As I got older, my love of braille led me to make some wonderful friends. When I was in fourth grade, I began competing in the Braille Challenge, a competition which tests students from grades 1 to 12 in different aspects of braille literacy such as charts and graphs and reading comprehension. The winners in the regional level would then have a chance to compete nationally. Through many years of participating in this contest, I made many wonderful friends, most of whom I’m still in touch with to this day.

When it came time for me to graduate from college and start looking for a job, I knew I wanted to do something involving words. I had graduated with degrees in English and journalism, and immediately started looking for writing and editing jobs. During the networking process, I realized that NBP was hiring and looking for a proofreader. I was thrilled at the idea of being able to read things I hadn’t gotten the chance to, while at the same time looking for errors and essentially practicing my editing skills. I took part in two interviews, and was hired to work as a proofreader a few weeks later. Now I can say that I’ve not only visited 88 St. Stephen Street once, but that I have been given the opportunity to go there every day. It’s such a wonderful feeling to know that each day, I get to be a part of helping kids and adults receive the same gift I was given—the gift of literacy.

Promoting Braille with Ducklings

Kids feel the print/braille version of Goodnight MoonLast week, NBP hosted an event to read several of our print/braille books to blind and sighted pre-school children. We had a print reader and a braille reader team up to share the Boston classic, Make Way for Ducklings (Penguin Young Readers), and a few other favorites. Our goal is to make these events more than just spending a nice afternoon with a good book – we want to raise awareness about braille as a literacy tool and let the world know that braille is still essential in a blind child’s education.

It seems that braille is still novel enough in the sighted world to draw attention in the media that helps us to spread the word about braille’s benefits. The kids always love our reading events—what’s not to love about a listening to a good story—and it’s always fun to feel the braille bumps on the pages after the storytelling.

As I traveled to the event with our braille reader for that day, she remarked on how much she loved Make Way for Ducklings. She thanked me for bringing a new copy because she had worn down the braille on hers from repeated readings to her children, and now grandchildren. She also expressed how much she loved braille – a common refrain among braille readers—and how afraid she was that it wouldn’t be used as much by future generations. I hear this sentiment often and it’s why we take our advocacy role seriously when it comes to literacy for blind children.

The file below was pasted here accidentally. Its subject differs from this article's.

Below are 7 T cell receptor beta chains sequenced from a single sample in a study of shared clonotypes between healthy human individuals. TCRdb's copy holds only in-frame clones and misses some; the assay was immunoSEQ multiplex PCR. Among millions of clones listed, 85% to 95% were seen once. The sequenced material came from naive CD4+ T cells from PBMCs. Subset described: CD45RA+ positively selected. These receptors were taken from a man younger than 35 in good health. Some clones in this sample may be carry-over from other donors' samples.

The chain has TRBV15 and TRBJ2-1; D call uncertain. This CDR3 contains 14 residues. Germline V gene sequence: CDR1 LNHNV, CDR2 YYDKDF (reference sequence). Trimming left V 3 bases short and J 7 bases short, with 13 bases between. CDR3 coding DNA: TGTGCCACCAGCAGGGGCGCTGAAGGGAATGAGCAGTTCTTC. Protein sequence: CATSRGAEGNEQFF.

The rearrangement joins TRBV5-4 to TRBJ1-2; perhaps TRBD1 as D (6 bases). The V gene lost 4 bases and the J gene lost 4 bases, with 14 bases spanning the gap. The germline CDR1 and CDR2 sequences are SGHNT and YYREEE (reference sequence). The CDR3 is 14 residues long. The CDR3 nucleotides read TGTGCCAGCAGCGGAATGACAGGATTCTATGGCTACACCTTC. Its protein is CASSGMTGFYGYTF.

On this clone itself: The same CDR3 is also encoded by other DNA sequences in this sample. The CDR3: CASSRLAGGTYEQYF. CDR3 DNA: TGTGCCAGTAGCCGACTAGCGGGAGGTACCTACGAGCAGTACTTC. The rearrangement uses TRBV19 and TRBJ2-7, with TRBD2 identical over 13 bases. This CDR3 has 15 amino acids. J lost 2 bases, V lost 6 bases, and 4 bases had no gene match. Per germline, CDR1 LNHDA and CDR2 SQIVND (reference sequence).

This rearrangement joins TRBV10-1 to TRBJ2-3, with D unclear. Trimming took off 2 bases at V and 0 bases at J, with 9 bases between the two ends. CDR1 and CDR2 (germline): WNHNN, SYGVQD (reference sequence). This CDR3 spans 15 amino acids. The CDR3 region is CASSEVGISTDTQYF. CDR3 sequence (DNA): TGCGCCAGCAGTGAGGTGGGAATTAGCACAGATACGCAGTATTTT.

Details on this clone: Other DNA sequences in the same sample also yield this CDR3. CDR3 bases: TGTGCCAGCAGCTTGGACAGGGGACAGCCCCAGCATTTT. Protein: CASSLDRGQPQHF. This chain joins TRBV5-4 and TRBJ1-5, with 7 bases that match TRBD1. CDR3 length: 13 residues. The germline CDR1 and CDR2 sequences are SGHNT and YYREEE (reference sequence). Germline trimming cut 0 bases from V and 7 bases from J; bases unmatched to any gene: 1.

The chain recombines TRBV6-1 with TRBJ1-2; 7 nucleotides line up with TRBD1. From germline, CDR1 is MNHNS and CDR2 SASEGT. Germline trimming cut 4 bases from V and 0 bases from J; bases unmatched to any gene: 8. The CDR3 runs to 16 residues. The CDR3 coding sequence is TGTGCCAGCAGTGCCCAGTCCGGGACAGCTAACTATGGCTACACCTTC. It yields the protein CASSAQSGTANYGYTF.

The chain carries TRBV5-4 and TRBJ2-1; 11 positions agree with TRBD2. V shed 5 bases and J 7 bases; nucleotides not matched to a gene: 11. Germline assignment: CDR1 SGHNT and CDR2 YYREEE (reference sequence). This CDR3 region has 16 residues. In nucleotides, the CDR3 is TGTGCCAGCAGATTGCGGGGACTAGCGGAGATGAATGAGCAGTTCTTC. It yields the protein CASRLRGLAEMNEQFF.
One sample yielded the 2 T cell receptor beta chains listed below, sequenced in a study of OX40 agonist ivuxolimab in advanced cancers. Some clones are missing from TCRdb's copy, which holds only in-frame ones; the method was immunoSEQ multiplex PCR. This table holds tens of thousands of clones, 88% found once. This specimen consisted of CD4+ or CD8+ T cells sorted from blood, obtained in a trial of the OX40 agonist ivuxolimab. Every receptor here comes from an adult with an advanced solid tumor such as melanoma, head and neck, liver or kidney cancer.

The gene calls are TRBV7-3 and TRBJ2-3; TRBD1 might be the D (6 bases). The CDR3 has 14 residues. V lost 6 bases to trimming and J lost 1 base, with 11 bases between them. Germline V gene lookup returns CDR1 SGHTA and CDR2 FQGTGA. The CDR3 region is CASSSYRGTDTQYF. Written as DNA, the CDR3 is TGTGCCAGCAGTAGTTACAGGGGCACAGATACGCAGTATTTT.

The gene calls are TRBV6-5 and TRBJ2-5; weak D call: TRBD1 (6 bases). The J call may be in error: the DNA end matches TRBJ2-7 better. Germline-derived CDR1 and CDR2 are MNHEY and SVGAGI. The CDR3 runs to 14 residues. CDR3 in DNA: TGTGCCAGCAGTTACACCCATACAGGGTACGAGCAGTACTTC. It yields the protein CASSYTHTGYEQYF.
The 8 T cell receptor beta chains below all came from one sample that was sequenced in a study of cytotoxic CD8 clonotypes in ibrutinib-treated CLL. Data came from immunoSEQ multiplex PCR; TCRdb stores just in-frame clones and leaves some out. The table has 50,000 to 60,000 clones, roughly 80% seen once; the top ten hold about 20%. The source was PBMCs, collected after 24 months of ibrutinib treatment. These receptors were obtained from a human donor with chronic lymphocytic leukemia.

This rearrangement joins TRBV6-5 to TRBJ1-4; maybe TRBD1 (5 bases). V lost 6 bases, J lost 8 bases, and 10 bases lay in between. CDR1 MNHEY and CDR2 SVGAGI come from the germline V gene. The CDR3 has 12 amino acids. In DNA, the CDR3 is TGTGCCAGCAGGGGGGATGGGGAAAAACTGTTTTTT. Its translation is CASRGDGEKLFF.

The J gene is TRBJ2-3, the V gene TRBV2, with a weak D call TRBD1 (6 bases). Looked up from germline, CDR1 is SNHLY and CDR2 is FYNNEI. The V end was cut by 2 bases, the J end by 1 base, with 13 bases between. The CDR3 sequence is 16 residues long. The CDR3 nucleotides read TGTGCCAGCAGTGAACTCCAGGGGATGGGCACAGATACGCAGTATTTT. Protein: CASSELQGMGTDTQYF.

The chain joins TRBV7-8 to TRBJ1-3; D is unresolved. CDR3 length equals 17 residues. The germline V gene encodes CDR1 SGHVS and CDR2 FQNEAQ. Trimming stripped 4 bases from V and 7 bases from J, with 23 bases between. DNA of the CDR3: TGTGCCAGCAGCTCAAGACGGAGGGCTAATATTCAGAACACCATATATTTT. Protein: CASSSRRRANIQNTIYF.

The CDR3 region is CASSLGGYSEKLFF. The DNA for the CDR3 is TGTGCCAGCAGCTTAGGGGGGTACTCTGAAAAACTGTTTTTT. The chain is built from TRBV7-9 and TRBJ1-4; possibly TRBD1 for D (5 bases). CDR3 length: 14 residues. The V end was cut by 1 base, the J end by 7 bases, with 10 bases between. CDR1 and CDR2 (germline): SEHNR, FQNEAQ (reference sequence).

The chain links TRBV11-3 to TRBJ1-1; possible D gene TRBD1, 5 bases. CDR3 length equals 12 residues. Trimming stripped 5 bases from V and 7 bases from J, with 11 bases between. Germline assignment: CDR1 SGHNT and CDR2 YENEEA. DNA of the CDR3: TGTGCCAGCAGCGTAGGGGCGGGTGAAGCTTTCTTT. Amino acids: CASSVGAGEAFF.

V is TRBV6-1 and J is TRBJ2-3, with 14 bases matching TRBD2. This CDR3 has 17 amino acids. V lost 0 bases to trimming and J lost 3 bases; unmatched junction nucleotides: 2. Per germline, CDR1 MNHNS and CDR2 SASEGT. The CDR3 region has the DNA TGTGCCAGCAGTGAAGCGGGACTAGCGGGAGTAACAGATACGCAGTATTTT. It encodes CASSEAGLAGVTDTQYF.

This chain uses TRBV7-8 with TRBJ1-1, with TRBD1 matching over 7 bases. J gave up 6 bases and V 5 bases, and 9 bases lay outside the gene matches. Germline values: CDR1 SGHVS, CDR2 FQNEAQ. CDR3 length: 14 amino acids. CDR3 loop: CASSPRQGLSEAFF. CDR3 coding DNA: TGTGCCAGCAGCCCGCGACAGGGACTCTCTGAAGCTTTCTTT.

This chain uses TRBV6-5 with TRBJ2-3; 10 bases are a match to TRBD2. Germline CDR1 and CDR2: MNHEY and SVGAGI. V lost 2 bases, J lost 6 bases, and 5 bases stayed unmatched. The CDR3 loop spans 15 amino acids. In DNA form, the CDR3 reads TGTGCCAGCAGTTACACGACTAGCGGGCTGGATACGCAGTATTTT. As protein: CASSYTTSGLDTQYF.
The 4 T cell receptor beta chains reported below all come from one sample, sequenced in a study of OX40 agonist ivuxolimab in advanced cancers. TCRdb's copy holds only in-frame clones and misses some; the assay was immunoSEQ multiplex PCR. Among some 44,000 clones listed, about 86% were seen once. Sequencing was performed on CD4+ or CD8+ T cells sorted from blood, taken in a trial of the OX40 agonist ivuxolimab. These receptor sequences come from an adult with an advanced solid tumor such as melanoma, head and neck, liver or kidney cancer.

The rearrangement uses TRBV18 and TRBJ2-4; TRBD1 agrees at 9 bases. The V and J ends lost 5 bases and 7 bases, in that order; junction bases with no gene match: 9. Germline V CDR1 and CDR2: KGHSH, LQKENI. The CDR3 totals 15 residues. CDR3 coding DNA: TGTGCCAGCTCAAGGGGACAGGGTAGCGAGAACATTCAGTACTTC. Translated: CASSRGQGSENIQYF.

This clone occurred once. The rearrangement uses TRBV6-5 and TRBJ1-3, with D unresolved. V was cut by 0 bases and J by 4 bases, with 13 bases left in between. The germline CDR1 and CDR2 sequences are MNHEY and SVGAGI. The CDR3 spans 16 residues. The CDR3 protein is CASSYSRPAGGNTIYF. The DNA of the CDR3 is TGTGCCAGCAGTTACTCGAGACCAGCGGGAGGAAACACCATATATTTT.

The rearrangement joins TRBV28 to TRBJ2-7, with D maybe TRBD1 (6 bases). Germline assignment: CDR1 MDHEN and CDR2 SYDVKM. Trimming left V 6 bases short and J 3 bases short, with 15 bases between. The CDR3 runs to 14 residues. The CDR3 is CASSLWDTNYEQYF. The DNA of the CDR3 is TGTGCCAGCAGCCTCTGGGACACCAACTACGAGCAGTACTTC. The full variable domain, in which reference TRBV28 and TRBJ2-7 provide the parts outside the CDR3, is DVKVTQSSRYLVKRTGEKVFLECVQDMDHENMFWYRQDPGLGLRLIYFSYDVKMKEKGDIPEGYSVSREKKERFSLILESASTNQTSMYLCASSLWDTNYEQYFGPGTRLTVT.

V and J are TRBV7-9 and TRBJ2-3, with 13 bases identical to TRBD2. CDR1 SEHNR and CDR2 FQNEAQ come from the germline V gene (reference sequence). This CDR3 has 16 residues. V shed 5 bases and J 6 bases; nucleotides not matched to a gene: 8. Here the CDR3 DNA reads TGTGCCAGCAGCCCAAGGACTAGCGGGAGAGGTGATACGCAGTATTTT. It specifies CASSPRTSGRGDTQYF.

As we celebrate Children’s Book Week, the longest running national literacy week that honors books and the joy of reading for young people, remember that braille storybooks are an important part of this equation. Braille is still one of the best ways for a blind person to be literate and that’s worth celebrating all year.

Technology Does Not Replace Braille

When I posed the question, “Are we witnessing the demise of braille?” in last week’s blog post, I anticipated it would strike a nerve. After working at NBP for nearly 10 years, I know how passionate readers feel about braille and credit it for their educational and professional success. My NBP colleagues and I share in their assessment of braille as an essential means for literacy.

I am wondering, however, what the responses would be from parents, teachers, school administrators, and others who have the power to make decisions about braille learning for blind children. Do they feel as passionately as “Jeff” who posted, he would “hate to see a total shift away from the use of braille because in reality, it’ll lead to whole generation of illiterate people.”? Will the out-of-the box accessibility, via audio, of some of today’s technology change the way blind children will learn? There are many factors at play when you consider the education of blind children – limited public-school resources, the shortage of TVI’s, and a broad brush approach to serving kids with disabilities—I just hope that braille does not get lost in the shuffle.

Equally passionate were the responses concerning braille in the digital age. While opinions were varied, one sentiment is clear – technology does not replace braille. Instead, technology has unlimited potential to enhance and increase braille usage but the high cost of assistive technology remains a critical barrier that must be addressed. As one deaf/blind woman stated, “It’s sickening that braille is offered for premium pricing.”
I am thrilled that so many took the time to respond to this blog post. I want to dig deeper into this issue, and I am currently working with my colleagues to develop a short survey on how braille is used today—with and without technology. Stay tuned for more information on that survey. Thank you for your enthusiasm and let’s keep this dialogue going. I don’t know if the future of braille depends on it, but I don’t want to take any chances.